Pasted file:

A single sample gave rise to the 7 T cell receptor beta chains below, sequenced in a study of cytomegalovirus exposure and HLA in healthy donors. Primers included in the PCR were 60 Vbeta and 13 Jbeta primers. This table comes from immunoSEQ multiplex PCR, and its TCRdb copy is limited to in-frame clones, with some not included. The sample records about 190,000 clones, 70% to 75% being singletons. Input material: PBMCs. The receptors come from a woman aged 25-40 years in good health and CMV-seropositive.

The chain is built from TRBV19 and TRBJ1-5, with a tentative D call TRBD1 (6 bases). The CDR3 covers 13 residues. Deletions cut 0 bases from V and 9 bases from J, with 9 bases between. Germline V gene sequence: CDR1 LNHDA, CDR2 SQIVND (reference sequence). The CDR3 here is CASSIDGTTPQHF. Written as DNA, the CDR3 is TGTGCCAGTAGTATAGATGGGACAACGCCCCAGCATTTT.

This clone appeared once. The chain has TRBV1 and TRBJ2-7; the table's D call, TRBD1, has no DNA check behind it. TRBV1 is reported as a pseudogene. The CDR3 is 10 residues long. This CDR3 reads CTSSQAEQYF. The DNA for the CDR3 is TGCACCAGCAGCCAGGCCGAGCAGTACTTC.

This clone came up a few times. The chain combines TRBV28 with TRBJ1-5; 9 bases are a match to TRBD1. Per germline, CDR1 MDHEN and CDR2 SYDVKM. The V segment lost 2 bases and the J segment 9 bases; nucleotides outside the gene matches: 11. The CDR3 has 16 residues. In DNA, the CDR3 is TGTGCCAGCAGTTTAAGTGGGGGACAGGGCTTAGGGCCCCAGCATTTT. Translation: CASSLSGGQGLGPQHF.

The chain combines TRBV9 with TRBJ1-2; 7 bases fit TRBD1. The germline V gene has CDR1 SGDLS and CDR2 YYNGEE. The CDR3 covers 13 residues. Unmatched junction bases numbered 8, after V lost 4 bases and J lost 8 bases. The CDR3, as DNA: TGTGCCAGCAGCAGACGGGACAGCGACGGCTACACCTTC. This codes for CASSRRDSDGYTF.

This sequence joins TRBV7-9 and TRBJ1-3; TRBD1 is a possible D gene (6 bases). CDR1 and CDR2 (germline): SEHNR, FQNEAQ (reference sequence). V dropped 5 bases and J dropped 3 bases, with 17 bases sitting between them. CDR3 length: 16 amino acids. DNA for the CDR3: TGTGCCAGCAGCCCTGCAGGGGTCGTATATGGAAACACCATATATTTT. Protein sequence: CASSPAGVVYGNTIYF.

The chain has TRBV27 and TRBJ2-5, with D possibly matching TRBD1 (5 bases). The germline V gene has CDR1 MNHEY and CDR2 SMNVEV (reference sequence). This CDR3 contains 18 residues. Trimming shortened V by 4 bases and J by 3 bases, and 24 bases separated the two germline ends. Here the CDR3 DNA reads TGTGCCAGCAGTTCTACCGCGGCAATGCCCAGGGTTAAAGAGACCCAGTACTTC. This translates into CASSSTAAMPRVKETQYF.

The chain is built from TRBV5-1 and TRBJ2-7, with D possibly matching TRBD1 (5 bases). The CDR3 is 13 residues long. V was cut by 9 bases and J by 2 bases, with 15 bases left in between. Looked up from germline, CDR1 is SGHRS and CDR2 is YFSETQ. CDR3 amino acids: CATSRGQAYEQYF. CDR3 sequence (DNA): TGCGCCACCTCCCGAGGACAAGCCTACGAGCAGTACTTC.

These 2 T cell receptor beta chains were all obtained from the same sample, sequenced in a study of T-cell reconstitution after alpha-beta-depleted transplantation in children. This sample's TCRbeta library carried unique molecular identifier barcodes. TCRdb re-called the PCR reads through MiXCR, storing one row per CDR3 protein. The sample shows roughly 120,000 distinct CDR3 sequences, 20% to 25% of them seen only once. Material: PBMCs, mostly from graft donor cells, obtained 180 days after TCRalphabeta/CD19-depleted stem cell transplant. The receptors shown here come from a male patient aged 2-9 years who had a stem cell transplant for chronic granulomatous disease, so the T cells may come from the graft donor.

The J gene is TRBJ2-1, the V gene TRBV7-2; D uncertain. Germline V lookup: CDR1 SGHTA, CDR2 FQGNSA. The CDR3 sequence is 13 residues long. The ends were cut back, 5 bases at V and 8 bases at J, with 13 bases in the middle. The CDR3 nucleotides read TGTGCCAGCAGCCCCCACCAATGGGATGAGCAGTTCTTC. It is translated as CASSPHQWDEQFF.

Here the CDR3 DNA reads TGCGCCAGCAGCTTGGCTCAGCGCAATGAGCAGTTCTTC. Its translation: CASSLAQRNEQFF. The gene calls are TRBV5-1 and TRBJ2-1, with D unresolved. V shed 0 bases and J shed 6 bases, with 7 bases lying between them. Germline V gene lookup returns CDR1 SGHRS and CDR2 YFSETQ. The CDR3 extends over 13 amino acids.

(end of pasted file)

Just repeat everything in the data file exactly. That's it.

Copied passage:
A single sample gave rise to the 7 T cell receptor beta chains below, sequenced in a study of cytomegalovirus exposure and HLA in healthy donors. Primers included in the PCR were 60 Vbeta and 13 Jbeta primers. This table comes from immunoSEQ multiplex PCR, and its TCRdb copy is limited to in-frame clones, with some not included. The sample records about 190,000 clones, 70% to 75% being singletons. Input material: PBMCs. The receptors come from a woman aged 25-40 years in good health and CMV-seropositive.

The chain is built from TRBV19 and TRBJ1-5, with a tentative D call TRBD1 (6 bases). The CDR3 covers 13 residues. Deletions cut 0 bases from V and 9 bases from J, with 9 bases between. Germline V gene sequence: CDR1 LNHDA, CDR2 SQIVND (reference sequence). The CDR3 here is CASSIDGTTPQHF. Written as DNA, the CDR3 is TGTGCCAGTAGTATAGATGGGACAACGCCCCAGCATTTT.

This clone appeared once. The chain has TRBV1 and TRBJ2-7; the table's D call, TRBD1, has no DNA check behind it. TRBV1 is reported as a pseudogene. The CDR3 is 10 residues long. This CDR3 reads CTSSQAEQYF. The DNA for the CDR3 is TGCACCAGCAGCCAGGCCGAGCAGTACTTC.

This clone came up a few times. The chain combines TRBV28 with TRBJ1-5; 9 bases are a match to TRBD1. Per germline, CDR1 MDHEN and CDR2 SYDVKM. The V segment lost 2 bases and the J segment 9 bases; nucleotides outside the gene matches: 11. The CDR3 has 16 residues. In DNA, the CDR3 is TGTGCCAGCAGTTTAAGTGGGGGACAGGGCTTAGGGCCCCAGCATTTT. Translation: CASSLSGGQGLGPQHF.

The chain combines TRBV9 with TRBJ1-2; 7 bases fit TRBD1. The germline V gene has CDR1 SGDLS and CDR2 YYNGEE. The CDR3 covers 13 residues. Unmatched junction bases numbered 8, after V lost 4 bases and J lost 8 bases. The CDR3, as DNA: TGTGCCAGCAGCAGACGGGACAGCGACGGCTACACCTTC. This codes for CASSRRDSDGYTF.

This sequence joins TRBV7-9 and TRBJ1-3; TRBD1 is a possible D gene (6 bases). CDR1 and CDR2 (germline): SEHNR, FQNEAQ (reference sequence). V dropped 5 bases and J dropped 3 bases, with 17 bases sitting between them. CDR3 length: 16 amino acids. DNA for the CDR3: TGTGCCAGCAGCCCTGCAGGGGTCGTATATGGAAACACCATATATTTT. Protein sequence: CASSPAGVVYGNTIYF.

The chain has TRBV27 and TRBJ2-5, with D possibly matching TRBD1 (5 bases). The germline V gene has CDR1 MNHEY and CDR2 SMNVEV (reference sequence). This CDR3 contains 18 residues. Trimming shortened V by 4 bases and J by 3 bases, and 24 bases separated the two germline ends. Here the CDR3 DNA reads TGTGCCAGCAGTTCTACCGCGGCAATGCCCAGGGTTAAAGAGACCCAGTACTTC. This translates into CASSSTAAMPRVKETQYF.

The chain is built from TRBV5-1 and TRBJ2-7, with D possibly matching TRBD1 (5 bases). The CDR3 is 13 residues long. V was cut by 9 bases and J by 2 bases, with 15 bases left in between. Looked up from germline, CDR1 is SGHRS and CDR2 is YFSETQ. CDR3 amino acids: CATSRGQAYEQYF. CDR3 sequence (DNA): TGCGCCACCTCCCGAGGACAAGCCTACGAGCAGTACTTC.

These 2 T cell receptor beta chains were all obtained from the same sample, sequenced in a study of T-cell reconstitution after alpha-beta-depleted transplantation in children. This sample's TCRbeta library carried unique molecular identifier barcodes. TCRdb re-called the PCR reads through MiXCR, storing one row per CDR3 protein. The sample shows roughly 120,000 distinct CDR3 sequences, 20% to 25% of them seen only once. Material: PBMCs, mostly from graft donor cells, obtained 180 days after TCRalphabeta/CD19-depleted stem cell transplant. The receptors shown here come from a male patient aged 2-9 years who had a stem cell transplant for chronic granulomatous disease, so the T cells may come from the graft donor.

The J gene is TRBJ2-1, the V gene TRBV7-2; D uncertain. Germline V lookup: CDR1 SGHTA, CDR2 FQGNSA. The CDR3 sequence is 13 residues long. The ends were cut back, 5 bases at V and 8 bases at J, with 13 bases in the middle. The CDR3 nucleotides read TGTGCCAGCAGCCCCCACCAATGGGATGAGCAGTTCTTC. It is translated as CASSPHQWDEQFF.

Here the CDR3 DNA reads TGCGCCAGCAGCTTGGCTCAGCGCAATGAGCAGTTCTTC. Its translation: CASSLAQRNEQFF. The gene calls are TRBV5-1 and TRBJ2-1, with D unresolved. V shed 0 bases and J shed 6 bases, with 7 bases lying between them. Germline V gene lookup returns CDR1 SGHRS and CDR2 YFSETQ. The CDR3 extends over 13 amino acids.